There is a danger lurking inside the configuration files of our java application servers, threatening our uptimes and taunting our users with inexplicable slowdowns and timeouts. This bugbear has a fairly harmless sounding name for something that can cause hours and hours of pain and frustration: http.proxyHost.
Some of you reading this post are like me and work on a network where we still need to designate a proxy server within our work machine's browser in order to get Internet access. In your browser, check to see if "Automatic Proxy Configuration" is enabled or whether anything appears to be set on that proxy settings page.
If you do have a proxy set in your browser, it is highly likely that it will also need to be set in your code or within the system properties of your JVM. The latter is one of the most common methods I've come across—setting a system-wide proxy using a JVM system startup property like:
-Dhttp.proxyHost=oldskool_webcache.domain.com -Dhttp.proxyPort=8080. This is a great way to set it because it alleviates the developer from having to think about unpleasant things like "Wait...what am I doing?" and concentrate on coding but the preceding system property is the timebomb I am referring to writing this post.
Why? Well, I am sure that the intent of using
-Dhttp.proxyHost=oldskool_webcache.domain.com -Dhttp.proxyPort=8080 as a JVM startup option, or stored in a property or configuration file, was for outbound Internet connection to an external web site or service but in actuality, all of your application's HTTP connections will go through that proxy. Even if your application is sending http connections to itself they will instead go to the proxy first. Setting the third system property
http.nonProxyHosts may help but you do have to try and make that list as generic as possible because anything you may miss means a detour to the proxy. Also, consider that some developers are wily and are going to use an IP instead of a hostname in their code, so using http.nonProxyHosts is no panacea.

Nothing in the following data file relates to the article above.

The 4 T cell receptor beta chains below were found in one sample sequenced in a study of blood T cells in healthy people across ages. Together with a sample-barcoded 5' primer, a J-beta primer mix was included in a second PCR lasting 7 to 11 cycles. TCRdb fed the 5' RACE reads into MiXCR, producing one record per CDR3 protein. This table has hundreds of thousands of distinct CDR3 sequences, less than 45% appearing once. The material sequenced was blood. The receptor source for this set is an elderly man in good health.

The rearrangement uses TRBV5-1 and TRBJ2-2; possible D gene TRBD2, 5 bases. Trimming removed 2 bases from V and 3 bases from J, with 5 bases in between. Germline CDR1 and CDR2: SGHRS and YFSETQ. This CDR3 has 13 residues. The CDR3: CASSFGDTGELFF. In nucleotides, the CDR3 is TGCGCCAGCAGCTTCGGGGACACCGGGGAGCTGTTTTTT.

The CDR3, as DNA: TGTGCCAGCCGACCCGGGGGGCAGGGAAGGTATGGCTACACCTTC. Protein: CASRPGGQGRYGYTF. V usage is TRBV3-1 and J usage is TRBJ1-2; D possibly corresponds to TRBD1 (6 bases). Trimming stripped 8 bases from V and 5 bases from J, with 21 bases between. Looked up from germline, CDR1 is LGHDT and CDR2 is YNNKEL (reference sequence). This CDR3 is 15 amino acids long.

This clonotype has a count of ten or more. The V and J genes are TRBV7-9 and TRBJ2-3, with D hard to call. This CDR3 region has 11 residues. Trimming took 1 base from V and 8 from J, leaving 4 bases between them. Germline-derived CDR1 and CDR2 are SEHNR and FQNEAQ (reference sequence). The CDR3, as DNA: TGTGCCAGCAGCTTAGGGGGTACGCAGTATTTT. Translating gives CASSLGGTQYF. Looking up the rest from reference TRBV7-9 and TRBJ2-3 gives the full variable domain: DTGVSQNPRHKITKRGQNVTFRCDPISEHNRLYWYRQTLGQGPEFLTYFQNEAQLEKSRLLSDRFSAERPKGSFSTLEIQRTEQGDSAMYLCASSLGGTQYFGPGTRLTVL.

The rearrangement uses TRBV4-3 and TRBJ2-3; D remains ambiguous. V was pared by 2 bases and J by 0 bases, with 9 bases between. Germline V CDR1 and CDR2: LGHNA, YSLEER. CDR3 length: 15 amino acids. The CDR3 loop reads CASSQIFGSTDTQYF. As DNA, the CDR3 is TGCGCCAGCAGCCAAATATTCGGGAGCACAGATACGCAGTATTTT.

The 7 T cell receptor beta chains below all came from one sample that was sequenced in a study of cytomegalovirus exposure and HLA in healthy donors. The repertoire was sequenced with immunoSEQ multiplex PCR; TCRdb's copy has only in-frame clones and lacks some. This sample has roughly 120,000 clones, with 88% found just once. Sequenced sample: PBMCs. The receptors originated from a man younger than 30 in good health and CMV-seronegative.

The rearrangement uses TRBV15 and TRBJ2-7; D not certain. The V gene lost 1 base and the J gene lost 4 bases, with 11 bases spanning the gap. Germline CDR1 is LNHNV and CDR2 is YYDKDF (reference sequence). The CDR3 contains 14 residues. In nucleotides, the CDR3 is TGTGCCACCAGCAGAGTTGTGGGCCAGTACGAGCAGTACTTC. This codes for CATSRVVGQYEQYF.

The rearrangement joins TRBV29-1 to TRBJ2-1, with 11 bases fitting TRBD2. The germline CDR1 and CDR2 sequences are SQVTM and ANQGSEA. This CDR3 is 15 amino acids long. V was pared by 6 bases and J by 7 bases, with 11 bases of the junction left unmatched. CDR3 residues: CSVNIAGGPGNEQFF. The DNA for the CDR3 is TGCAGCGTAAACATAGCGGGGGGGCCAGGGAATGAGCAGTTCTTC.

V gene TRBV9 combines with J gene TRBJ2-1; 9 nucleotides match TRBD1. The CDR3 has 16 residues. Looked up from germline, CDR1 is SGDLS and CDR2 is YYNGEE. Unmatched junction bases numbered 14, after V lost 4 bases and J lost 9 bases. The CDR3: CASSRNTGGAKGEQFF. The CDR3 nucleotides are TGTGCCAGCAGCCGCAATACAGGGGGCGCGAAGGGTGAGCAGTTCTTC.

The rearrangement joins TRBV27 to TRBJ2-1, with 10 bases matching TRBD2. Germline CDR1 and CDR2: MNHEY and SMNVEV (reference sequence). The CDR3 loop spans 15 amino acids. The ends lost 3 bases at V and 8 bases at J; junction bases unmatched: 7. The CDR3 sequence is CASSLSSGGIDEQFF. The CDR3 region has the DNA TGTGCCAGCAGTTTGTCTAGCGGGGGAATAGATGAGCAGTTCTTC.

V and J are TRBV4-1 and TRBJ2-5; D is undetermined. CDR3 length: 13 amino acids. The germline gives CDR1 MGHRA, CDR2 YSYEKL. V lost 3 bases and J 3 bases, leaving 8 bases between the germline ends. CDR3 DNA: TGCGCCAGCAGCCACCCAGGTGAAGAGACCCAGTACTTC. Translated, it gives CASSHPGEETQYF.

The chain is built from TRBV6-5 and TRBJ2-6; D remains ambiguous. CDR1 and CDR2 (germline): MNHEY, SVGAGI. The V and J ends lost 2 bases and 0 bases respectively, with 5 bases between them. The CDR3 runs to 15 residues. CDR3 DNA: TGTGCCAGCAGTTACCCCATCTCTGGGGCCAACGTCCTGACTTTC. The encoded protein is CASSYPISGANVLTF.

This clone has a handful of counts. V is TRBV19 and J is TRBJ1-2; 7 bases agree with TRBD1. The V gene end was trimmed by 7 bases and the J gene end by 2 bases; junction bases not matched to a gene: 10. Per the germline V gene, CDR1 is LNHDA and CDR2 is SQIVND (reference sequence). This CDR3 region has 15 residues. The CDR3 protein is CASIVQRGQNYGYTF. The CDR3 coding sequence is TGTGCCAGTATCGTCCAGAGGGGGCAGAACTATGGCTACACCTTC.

What's the danger? Well, if you're setting this is a system-wide proxy and your proxy server is down, then for all intents and purposes your application server is down. The scope of the disaster being entirely related to how busy your site is. If everyone in Sales and Marketing is flooding the proxy bandwidth trying to find out who said what on someone's Facebook wall or they're all trying to find out who Ashton Kutcher's 1 billionth follower on twitter will be, then your application servers' response times will also be affected. A proxy should only be used for a request that actually needs it because there is no other way to get to that URI without it. Why is this listed as my top availability killer? Because any system-wide JVM proxy setting is going to be forgotten about—by every one—over time. New developers and engineers may not even realize that it is even there!
What's the fix? Well, it's dreadfully unsexy but setting a proxy on a per-connection basis in your code (using
System.setProperty()) is probably the best way to do it. Yes, it can be a maintenance nightmare as the number of external URLs your site interacts with for data increases but that's why we're supposed to document code with comments! The funny thing about outages or problems caused by setting a system-wide proxy is that at the end-of-the-day, management and the customer don't really care about the inconvenience of setting a per-connection proxy in code—management cares much more about any lost revenue and the customer just wants to be able to log in. If you do have a system-wide proxy set as a jvm startup option or in some config file, consider getting it fixed as soon as possible before you have a disaster on your hands.
I would love to know your opinions on this. I've been thinking about this for a few days and it seems like setting a system-wide proxy using a system property at the jvm command line places a burden on the network/application/system engineer and the web application for relatively little overall benefit to the application developer.